When RTE puts on a special programme about a united Ireland, you know that big changes are underway. The partition of Ireland is now under question. RTE, however, has a distinct agenda and that was exemplified in one dramatic incident.
After Gregory Campbell appeared, Joe Brolly, a former footballer, cut to the heart matter, by claiming that the DUP party was a sectarian, racist and homophobic party. Instead of talking about identity, he talked about the politics of unionism. And he was 100% correct. Campbell has, for example, claimed that homosexuality is ‘an evil, wicked, abhorrent practice. My opposition to that is based on the Bible’.
Yet as soon as Joe Brolly spoke, Claire Byrne shut him down. She denounced him, leapt to the defence of the absent Campbell and shut him off. In brief, censored him.
This extraordinary incident occurred because RTE’s agenda – repeated several times by most of the participants- was to focus on ‘understanding identities’. The implication is that we need to go through a few decades of getting to know each other, working on the Belfast Agreement before there could be a border poll.
The Fianna Fail leader, Micheal Martin said ‘ we should not have target dates’ but work on ‘diverse relationships’. The Fine Gael leader had a similar response. ‘ We’ in the South had to have a long ‘conversation’ about what are ‘we’ willing to do to accommodate a British identity.
Two key assumptions lay behind this discourse. The first is that partition arose out of competing identities and so ‘dialogue’ and ‘understanding’ is first required. Historically, this is simply untrue. British Tories and Irish Unionists divided the country to help shore up an empire. The boundaries of the Northern state were dictated by the need for a Protestant majority. For all the justification of partition as respecting ‘minority rights’, the Northern state was constructed to crush other ‘minority rights’.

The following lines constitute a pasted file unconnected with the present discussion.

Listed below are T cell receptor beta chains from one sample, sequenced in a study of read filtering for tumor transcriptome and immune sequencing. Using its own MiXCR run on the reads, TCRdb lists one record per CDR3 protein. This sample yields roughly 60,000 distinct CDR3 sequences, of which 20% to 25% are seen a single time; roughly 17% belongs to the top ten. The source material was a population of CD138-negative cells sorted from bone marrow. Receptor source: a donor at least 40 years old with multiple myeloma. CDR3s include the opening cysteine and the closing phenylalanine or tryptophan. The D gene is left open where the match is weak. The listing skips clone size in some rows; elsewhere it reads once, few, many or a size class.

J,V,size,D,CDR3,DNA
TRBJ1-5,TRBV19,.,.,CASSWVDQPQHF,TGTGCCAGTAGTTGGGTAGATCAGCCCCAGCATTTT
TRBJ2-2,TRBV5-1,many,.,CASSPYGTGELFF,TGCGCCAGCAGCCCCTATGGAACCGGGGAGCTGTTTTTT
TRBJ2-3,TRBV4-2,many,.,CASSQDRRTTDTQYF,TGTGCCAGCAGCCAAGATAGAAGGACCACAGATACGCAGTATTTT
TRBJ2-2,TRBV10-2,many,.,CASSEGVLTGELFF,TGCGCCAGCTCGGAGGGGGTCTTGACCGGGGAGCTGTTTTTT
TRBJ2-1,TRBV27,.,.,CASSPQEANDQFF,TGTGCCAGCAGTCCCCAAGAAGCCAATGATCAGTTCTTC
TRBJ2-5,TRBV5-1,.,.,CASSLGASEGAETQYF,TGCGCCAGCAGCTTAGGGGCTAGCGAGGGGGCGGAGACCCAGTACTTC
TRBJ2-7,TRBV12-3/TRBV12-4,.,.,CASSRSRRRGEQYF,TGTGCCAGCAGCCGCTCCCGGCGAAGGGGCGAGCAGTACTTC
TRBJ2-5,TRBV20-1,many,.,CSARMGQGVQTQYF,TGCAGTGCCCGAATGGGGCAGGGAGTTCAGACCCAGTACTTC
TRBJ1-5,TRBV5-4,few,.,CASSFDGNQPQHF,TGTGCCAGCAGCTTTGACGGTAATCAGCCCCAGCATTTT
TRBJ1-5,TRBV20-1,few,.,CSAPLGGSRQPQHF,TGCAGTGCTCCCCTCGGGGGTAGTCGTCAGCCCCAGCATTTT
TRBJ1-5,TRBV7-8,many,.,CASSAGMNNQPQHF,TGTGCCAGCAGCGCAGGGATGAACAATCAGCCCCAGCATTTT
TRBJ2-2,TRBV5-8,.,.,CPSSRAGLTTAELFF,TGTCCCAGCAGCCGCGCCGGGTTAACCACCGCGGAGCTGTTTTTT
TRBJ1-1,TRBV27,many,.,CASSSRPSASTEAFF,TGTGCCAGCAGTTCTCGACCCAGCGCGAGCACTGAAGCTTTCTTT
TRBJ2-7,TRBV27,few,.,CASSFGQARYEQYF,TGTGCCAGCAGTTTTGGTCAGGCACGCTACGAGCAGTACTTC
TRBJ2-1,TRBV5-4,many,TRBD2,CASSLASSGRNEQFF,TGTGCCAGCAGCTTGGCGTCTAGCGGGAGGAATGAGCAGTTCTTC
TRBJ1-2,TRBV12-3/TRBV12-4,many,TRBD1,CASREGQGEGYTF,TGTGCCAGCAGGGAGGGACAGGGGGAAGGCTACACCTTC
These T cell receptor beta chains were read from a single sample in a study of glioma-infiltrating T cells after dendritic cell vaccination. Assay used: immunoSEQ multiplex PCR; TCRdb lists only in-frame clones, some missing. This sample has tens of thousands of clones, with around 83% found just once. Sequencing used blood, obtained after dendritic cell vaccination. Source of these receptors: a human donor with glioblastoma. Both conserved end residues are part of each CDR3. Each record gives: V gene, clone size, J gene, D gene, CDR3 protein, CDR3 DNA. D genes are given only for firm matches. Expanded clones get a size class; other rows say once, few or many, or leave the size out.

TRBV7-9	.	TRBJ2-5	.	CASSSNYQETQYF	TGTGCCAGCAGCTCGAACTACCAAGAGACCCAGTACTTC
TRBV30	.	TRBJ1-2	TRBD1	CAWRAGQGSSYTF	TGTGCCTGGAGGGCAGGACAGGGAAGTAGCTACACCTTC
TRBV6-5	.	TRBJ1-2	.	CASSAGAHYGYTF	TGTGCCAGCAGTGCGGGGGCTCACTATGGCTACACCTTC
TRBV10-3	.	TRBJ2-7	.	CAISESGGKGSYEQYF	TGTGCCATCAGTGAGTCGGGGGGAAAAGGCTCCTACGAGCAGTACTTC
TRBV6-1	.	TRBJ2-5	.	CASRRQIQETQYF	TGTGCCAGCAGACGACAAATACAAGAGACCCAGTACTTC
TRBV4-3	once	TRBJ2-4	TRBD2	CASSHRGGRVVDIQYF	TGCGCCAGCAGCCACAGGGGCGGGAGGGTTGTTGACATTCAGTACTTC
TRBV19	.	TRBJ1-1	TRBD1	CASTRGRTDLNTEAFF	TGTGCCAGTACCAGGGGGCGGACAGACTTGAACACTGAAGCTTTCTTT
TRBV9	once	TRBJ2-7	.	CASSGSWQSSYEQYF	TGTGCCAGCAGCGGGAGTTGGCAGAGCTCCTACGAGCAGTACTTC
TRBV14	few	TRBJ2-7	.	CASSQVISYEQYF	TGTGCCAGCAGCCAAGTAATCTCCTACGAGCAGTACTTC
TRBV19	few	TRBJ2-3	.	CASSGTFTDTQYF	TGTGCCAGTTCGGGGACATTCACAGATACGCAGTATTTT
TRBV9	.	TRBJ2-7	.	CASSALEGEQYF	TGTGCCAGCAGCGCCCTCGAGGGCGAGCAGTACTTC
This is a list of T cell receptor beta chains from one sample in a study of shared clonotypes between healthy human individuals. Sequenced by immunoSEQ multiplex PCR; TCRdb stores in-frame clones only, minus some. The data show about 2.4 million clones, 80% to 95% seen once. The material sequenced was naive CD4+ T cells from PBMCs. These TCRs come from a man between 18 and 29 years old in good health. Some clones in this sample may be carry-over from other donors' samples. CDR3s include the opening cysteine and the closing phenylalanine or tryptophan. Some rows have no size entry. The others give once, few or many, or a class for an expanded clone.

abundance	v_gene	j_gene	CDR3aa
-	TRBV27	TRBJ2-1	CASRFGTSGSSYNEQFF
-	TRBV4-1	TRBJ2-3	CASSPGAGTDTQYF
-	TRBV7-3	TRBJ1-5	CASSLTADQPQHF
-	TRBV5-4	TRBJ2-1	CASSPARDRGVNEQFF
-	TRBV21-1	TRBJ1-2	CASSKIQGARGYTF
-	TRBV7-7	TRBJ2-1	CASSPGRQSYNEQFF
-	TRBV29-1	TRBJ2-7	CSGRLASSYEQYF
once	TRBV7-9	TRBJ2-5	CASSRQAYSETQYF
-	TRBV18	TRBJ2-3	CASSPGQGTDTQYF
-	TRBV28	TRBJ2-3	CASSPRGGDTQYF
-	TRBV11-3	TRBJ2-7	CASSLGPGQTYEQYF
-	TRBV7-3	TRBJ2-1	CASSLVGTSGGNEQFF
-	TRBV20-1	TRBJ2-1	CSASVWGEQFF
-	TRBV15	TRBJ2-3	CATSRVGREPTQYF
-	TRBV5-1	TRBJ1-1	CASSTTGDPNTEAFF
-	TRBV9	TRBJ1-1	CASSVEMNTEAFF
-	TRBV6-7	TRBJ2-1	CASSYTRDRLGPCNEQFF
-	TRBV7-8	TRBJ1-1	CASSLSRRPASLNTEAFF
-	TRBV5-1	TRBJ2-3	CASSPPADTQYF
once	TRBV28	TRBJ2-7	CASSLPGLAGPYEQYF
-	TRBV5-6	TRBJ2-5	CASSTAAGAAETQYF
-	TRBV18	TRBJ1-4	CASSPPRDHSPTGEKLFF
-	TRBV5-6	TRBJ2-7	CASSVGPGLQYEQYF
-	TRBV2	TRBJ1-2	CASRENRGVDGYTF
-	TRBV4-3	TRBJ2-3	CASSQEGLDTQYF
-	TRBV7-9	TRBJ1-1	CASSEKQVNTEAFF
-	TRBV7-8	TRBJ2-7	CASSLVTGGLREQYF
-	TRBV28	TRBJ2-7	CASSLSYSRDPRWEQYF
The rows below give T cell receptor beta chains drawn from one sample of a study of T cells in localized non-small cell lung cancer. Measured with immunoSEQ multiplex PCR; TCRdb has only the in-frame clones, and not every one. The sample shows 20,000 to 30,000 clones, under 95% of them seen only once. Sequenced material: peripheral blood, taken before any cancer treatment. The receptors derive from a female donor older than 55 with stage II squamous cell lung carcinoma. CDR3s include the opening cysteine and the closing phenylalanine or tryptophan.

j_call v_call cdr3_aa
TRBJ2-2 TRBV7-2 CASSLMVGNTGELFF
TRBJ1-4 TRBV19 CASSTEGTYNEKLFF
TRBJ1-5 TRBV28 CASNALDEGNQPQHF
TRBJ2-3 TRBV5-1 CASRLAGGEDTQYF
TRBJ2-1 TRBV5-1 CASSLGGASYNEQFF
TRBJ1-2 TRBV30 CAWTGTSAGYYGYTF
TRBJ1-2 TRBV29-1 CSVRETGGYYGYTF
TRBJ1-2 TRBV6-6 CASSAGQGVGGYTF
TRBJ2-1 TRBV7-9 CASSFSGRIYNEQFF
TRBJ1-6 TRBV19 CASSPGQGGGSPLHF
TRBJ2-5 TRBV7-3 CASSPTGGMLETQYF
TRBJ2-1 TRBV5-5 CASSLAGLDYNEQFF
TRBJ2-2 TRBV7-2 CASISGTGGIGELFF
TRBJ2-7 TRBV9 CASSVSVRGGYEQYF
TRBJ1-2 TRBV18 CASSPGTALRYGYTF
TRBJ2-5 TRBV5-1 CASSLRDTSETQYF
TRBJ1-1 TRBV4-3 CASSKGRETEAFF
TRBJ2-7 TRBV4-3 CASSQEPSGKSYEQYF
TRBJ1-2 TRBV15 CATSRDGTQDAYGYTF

Once established it cemented sectarian identities. It fossilised and created artificial cultural divisions. Thus, Unionism is supposed to be based on a ‘British identity’ yet the Britain of its cultural imagination has long since disappeared. Few British people, for example, actually see the Queen as a defender of the Protestant faith. The plain reality, as Joe Brolly, pointed out, is that the Tory upper class loath the DUP. They are simply pawns to be used and discarded when necessary -as the Irish Protocol demonstrates. The real ‘identity’ of the DUP is right-wing fundamentalism linked to a nostalgia for empire.
The second assumption is that Irish unity will be created by a dialogue initiated by the Southern political establishment. Yet this is the very grouping who have benefitted from partition, cementing their political base through the carnival of reaction that followed. They have nothing to offer in real material terms to Protestant workers whose living standards have worsened. They cannot create a National Health Service. They cannot house people in need. They preside over terrible public services. And all because they want to preserve their status as a global tax haven for big business. All they can talk about is ‘accommodating identities’ and postponing a border poll.
The most disappointing aspect of the show was Mary Lou McDonald’s performance. On several occasions, Claire Byrne pointed out that she and Leo Varadkar held similar views. This is partially because Varadkar has pivoted Fine Gael away from the overt Unionism of his predecessors. But it was also because Mary Lou McDonald now accepts that the agency to end partition is the Southern state and that a long period of planning and preparatory dialogue is required.
Nobody pointed out that a border poll is a simple democratic demand. That is should not be postponed like the way Repeal was until forced on the establishment. That a British overlord should not be able to determine when it takes place. Or that the way to win such a poll is to cut through talk about fixed identities and propose an Ireland that involves a radical overthrow of two rotten states in order to benefit working people, whether they are Catholic, Protestant or Dissenter.